February 15, 2006

by Reb Yudel
Talking about Jewish poetry

Looking for good Jewish poetry?

We at Ben Yehudah Press have a poet we're looking forward to sharing with the public... which is perhaps why the following comments from Publishers Weekly about a new work from Sheep Meadow Press, Morning Prayers, caught our eye:

Eve Grubin draws on her commitment as an observant Jew in fashioning poems that connect biblical text with contemporary life.
"Many of my poems would be considered prayers because they convey religious ideas or spiritual yearnings,"
said Grubin, programs director for the Poetry Society of America in New York.
"All poetry is filled with struggle, praise, gratitude, despair—it's a crying out of those struggles or noticing the things in this world that evoke praise. Prayer notices all of these qualities, and some poems are consciously written from those conditions."
and there's more from Publishers Weekly on Amazon:
In her strong, spare debut, Grubin writes from, and about, her Jewish faith, exploring and justifying it in careful images from modern city life, and in juxtapositions of Jewish liturgy with her own memories of crisis and epiphany:
"I have had moments that make hope/ superfluous."
Her most ambitious work gives philosophical and theological propositions a dramatic clarity, even when they explore what she does not know:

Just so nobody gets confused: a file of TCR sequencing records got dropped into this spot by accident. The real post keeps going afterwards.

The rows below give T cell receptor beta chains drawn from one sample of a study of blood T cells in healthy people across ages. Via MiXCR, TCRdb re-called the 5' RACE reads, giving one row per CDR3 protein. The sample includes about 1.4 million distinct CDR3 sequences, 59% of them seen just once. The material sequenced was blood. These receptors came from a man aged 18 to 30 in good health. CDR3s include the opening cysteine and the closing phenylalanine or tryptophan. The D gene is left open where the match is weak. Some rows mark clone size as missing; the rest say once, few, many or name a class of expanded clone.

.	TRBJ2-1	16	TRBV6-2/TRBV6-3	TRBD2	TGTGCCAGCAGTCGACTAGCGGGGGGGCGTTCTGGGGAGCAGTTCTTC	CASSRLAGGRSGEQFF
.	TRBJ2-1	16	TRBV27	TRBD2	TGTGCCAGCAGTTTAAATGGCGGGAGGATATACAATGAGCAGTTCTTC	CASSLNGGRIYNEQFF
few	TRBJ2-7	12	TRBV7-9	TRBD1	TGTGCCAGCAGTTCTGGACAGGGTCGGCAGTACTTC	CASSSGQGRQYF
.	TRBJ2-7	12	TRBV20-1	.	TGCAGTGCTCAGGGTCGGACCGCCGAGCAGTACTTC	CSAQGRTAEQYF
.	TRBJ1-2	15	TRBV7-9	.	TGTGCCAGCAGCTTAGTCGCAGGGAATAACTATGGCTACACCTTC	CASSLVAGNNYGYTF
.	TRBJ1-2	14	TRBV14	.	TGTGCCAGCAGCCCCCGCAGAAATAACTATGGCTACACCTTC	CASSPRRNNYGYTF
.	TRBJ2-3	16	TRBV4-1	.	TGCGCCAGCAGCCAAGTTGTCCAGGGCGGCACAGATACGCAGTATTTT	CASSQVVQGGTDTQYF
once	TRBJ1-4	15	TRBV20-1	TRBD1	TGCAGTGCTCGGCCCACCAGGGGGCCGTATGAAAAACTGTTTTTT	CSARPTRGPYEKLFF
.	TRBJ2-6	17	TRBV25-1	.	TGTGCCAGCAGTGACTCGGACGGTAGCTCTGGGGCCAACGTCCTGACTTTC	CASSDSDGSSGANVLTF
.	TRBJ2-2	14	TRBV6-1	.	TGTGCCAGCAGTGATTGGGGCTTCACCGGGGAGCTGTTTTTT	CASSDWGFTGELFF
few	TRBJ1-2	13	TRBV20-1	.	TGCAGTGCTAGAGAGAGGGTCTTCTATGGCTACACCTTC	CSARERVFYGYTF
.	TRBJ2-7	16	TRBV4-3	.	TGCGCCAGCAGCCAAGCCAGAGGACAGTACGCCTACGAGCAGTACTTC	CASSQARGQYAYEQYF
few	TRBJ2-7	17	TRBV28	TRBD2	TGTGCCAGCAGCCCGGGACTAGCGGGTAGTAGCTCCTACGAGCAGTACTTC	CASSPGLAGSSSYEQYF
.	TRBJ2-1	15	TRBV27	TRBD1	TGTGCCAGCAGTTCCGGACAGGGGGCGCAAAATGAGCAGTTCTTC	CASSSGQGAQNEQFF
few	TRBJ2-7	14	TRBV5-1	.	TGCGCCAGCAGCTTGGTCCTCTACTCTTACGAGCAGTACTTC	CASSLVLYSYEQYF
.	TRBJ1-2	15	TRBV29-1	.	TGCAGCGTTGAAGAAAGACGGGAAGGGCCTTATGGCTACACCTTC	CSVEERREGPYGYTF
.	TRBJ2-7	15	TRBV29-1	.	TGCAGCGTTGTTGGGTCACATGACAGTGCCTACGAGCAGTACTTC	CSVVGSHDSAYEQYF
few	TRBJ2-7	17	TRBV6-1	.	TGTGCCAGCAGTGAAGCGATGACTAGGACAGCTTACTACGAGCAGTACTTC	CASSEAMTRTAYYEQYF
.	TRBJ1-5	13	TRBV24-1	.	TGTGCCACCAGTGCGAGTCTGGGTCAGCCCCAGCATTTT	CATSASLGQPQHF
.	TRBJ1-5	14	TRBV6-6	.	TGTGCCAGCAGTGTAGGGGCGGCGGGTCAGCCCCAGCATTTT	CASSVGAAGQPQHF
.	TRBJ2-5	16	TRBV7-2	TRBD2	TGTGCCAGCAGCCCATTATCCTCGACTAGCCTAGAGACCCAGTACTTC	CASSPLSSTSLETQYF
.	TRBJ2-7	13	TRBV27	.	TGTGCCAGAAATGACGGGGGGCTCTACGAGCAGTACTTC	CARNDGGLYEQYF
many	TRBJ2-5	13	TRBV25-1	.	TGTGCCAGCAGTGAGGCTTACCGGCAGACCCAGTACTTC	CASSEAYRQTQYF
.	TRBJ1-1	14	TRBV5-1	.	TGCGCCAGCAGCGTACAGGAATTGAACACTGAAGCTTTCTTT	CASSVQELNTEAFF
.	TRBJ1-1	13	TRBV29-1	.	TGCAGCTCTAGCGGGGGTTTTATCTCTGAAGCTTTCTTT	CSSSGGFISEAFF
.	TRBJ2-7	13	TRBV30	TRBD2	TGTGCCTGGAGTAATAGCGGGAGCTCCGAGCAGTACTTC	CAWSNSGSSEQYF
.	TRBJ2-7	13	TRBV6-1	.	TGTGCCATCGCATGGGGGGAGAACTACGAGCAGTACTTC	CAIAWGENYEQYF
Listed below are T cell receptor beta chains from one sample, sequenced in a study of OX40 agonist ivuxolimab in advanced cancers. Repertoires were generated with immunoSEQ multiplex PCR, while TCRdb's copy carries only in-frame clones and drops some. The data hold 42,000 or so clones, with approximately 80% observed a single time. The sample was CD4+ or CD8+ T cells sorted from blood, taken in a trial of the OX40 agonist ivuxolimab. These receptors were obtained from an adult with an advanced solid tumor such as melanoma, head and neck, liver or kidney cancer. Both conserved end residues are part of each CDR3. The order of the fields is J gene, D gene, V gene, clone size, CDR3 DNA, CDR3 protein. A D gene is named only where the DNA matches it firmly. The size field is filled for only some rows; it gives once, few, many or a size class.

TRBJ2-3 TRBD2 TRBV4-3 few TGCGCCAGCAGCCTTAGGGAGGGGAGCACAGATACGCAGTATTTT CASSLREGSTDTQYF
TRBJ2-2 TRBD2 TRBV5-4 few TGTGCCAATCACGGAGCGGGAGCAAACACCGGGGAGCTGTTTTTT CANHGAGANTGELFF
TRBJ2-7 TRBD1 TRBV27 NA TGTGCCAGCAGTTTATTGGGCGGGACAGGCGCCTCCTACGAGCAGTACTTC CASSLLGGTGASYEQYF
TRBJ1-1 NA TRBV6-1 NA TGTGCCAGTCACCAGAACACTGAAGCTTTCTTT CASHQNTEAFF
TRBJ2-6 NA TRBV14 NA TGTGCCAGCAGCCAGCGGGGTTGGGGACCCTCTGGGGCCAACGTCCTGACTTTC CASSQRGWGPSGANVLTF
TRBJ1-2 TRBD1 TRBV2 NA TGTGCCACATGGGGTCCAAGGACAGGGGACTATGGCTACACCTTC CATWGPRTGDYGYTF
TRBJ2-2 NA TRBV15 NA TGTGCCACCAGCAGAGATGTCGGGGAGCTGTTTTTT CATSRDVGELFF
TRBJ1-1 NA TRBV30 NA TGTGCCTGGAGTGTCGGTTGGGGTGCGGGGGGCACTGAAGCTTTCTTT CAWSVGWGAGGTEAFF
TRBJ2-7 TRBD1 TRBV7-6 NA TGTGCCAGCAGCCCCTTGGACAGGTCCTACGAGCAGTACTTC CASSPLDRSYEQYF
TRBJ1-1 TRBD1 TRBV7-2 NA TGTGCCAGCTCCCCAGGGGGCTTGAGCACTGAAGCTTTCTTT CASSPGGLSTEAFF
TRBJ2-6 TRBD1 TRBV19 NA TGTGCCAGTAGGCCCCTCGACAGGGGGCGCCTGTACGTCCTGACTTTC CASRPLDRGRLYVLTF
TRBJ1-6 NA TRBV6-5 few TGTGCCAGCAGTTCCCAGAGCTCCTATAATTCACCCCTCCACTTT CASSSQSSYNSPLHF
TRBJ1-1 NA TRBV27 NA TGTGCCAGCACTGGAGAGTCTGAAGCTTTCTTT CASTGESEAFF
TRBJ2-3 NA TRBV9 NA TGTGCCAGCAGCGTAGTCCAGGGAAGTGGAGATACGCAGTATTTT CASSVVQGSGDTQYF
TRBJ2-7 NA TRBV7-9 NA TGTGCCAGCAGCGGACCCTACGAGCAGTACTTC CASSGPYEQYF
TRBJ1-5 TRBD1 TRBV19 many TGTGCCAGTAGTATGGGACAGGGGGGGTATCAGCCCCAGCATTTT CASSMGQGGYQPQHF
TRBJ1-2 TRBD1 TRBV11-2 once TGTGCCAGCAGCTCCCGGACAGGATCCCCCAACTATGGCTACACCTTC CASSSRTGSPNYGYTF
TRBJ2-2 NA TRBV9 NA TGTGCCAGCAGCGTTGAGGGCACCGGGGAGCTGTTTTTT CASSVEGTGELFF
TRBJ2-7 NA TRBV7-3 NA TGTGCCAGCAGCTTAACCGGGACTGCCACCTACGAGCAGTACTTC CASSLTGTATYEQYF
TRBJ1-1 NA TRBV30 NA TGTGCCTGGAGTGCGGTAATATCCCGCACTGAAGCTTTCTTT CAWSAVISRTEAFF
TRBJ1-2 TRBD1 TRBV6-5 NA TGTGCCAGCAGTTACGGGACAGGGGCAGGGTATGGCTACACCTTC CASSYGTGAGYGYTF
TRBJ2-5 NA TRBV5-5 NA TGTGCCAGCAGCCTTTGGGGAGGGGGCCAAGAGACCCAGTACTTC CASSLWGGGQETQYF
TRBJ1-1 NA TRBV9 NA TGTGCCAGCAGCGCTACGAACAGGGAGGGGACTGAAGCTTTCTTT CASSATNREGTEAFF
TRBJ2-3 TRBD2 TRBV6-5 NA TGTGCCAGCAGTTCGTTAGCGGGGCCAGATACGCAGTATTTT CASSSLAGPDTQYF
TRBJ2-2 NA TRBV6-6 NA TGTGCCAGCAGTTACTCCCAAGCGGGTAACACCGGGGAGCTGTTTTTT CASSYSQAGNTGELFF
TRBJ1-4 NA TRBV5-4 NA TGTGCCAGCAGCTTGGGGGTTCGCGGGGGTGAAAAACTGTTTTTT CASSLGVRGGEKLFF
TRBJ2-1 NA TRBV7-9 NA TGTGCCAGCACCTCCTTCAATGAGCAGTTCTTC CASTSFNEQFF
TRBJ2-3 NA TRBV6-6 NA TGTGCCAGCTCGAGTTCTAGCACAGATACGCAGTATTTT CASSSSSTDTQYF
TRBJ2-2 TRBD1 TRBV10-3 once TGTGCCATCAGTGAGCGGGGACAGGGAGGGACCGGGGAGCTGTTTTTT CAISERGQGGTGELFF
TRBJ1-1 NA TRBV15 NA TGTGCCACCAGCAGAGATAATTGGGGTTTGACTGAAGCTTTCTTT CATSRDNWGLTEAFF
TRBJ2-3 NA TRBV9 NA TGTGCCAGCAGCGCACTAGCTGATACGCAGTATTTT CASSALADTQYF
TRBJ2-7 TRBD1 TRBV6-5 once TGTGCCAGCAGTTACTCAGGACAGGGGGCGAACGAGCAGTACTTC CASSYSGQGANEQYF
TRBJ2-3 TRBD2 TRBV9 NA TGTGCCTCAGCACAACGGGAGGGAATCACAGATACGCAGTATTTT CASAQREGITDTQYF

"Heaven is like unhappiness/ on earth only inverted into a finer tone/ I am certain of nothing."
Grubin (based in New York City and currently program director for the Poetry Society of America) is also a poet of illness and recovery, of childhood and of maternity, watching and worrying about young daughters, then considering (in the exceptional "Brooklyn Window") her links to her own mother and to the radical '60s.
"My transgressions hope I will seek them,"
Grubin speculates in one passionate, long-lined meditation,
"as God wants me to pray."
For all its explorations and doubts, however, Grubin's collection finds a final strength in paradoxical belief,
"living/ inside the laws and the lightning."
A bit of Googling finds some of her poems published in The Drunken Boat.

Here's my next question: Any other poets we should be paying attention to?

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Comments
#1

Re. yr question about other poets: try Ilya Kaminsky's Dancing in Odessa (Tupello Press).

Posted by: Eugene Ostashevsky at May 19, 2006 2:54 PM
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